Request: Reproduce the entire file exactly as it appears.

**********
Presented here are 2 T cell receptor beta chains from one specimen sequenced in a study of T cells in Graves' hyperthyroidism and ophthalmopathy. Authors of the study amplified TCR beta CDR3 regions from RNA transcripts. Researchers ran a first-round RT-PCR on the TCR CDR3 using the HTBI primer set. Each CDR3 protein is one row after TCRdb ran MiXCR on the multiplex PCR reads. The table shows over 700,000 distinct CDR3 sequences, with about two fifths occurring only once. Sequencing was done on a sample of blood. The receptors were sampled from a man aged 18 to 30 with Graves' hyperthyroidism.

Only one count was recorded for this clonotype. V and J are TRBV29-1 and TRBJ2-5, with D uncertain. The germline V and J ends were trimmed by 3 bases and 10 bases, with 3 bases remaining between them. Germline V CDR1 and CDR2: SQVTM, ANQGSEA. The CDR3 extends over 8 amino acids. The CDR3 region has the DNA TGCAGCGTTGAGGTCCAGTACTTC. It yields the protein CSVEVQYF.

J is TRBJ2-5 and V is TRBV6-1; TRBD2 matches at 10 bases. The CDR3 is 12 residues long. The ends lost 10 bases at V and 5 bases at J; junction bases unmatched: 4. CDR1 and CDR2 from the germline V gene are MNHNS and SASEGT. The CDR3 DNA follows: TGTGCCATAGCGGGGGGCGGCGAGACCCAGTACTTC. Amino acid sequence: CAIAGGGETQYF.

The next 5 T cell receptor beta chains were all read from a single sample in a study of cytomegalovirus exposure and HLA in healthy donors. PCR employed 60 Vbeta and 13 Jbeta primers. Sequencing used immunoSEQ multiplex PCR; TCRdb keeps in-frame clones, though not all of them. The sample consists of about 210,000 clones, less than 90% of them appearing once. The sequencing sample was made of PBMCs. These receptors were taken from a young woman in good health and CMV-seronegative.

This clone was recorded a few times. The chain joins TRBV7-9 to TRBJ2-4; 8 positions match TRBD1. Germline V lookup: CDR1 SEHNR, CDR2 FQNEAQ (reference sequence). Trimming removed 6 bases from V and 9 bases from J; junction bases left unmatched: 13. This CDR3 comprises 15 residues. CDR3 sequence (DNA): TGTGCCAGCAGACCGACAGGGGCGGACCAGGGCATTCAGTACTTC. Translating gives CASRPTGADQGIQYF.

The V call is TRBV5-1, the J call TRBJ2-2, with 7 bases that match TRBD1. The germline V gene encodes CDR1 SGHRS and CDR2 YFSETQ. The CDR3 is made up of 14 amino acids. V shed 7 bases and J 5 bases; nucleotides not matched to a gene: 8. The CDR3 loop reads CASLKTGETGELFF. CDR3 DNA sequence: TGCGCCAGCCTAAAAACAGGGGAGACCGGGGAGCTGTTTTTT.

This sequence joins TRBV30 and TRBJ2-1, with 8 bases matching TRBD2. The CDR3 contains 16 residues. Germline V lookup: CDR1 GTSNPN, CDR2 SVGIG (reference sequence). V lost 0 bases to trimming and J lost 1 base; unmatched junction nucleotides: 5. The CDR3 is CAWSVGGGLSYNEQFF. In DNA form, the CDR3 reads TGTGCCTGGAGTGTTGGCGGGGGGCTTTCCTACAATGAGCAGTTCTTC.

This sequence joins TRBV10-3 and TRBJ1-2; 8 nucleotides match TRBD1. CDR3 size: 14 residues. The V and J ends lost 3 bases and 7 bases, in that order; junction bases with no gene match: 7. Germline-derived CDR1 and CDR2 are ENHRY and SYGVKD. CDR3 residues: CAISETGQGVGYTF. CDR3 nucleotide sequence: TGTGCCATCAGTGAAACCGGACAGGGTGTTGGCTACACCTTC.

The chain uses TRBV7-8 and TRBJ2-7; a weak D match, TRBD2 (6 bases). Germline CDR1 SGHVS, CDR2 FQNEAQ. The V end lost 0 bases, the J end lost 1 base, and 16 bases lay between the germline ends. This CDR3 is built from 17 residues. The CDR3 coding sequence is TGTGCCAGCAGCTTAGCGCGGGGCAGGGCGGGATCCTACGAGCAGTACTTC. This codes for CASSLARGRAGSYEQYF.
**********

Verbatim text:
Presented here are 2 T cell receptor beta chains from one specimen sequenced in a study of T cells in Graves' hyperthyroidism and ophthalmopathy. Authors of the study amplified TCR beta CDR3 regions from RNA transcripts. Researchers ran a first-round RT-PCR on the TCR CDR3 using the HTBI primer set. Each CDR3 protein is one row after TCRdb ran MiXCR on the multiplex PCR reads. The table shows over 700,000 distinct CDR3 sequences, with about two fifths occurring only once. Sequencing was done on a sample of blood. The receptors were sampled from a man aged 18 to 30 with Graves' hyperthyroidism.

Only one count was recorded for this clonotype. V and J are TRBV29-1 and TRBJ2-5, with D uncertain. The germline V and J ends were trimmed by 3 bases and 10 bases, with 3 bases remaining between them. Germline V CDR1 and CDR2: SQVTM, ANQGSEA. The CDR3 extends over 8 amino acids. The CDR3 region has the DNA TGCAGCGTTGAGGTCCAGTACTTC. It yields the protein CSVEVQYF.

J is TRBJ2-5 and V is TRBV6-1; TRBD2 matches at 10 bases. The CDR3 is 12 residues long. The ends lost 10 bases at V and 5 bases at J; junction bases unmatched: 4. CDR1 and CDR2 from the germline V gene are MNHNS and SASEGT. The CDR3 DNA follows: TGTGCCATAGCGGGGGGCGGCGAGACCCAGTACTTC. Amino acid sequence: CAIAGGGETQYF.

The next 5 T cell receptor beta chains were all read from a single sample in a study of cytomegalovirus exposure and HLA in healthy donors. PCR employed 60 Vbeta and 13 Jbeta primers. Sequencing used immunoSEQ multiplex PCR; TCRdb keeps in-frame clones, though not all of them. The sample consists of about 210,000 clones, less than 90% of them appearing once. The sequencing sample was made of PBMCs. These receptors were taken from a young woman in good health and CMV-seronegative.

This clone was recorded a few times. The chain joins TRBV7-9 to TRBJ2-4; 8 positions match TRBD1. Germline V lookup: CDR1 SEHNR, CDR2 FQNEAQ (reference sequence). Trimming removed 6 bases from V and 9 bases from J; junction bases left unmatched: 13. This CDR3 comprises 15 residues. CDR3 sequence (DNA): TGTGCCAGCAGACCGACAGGGGCGGACCAGGGCATTCAGTACTTC. Translating gives CASRPTGADQGIQYF.

The V call is TRBV5-1, the J call TRBJ2-2, with 7 bases that match TRBD1. The germline V gene encodes CDR1 SGHRS and CDR2 YFSETQ. The CDR3 is made up of 14 amino acids. V shed 7 bases and J 5 bases; nucleotides not matched to a gene: 8. The CDR3 loop reads CASLKTGETGELFF. CDR3 DNA sequence: TGCGCCAGCCTAAAAACAGGGGAGACCGGGGAGCTGTTTTTT.

This sequence joins TRBV30 and TRBJ2-1, with 8 bases matching TRBD2. The CDR3 contains 16 residues. Germline V lookup: CDR1 GTSNPN, CDR2 SVGIG (reference sequence). V lost 0 bases to trimming and J lost 1 base; unmatched junction nucleotides: 5. The CDR3 is CAWSVGGGLSYNEQFF. In DNA form, the CDR3 reads TGTGCCTGGAGTGTTGGCGGGGGGCTTTCCTACAATGAGCAGTTCTTC.

This sequence joins TRBV10-3 and TRBJ1-2; 8 nucleotides match TRBD1. CDR3 size: 14 residues. The V and J ends lost 3 bases and 7 bases, in that order; junction bases with no gene match: 7. Germline-derived CDR1 and CDR2 are ENHRY and SYGVKD. CDR3 residues: CAISETGQGVGYTF. CDR3 nucleotide sequence: TGTGCCATCAGTGAAACCGGACAGGGTGTTGGCTACACCTTC.

The chain uses TRBV7-8 and TRBJ2-7; a weak D match, TRBD2 (6 bases). Germline CDR1 SGHVS, CDR2 FQNEAQ. The V end lost 0 bases, the J end lost 1 base, and 16 bases lay between the germline ends. This CDR3 is built from 17 residues. The CDR3 coding sequence is TGTGCCAGCAGCTTAGCGCGGGGCAGGGCGGGATCCTACGAGCAGTACTTC. This codes for CASSLARGRAGSYEQYF.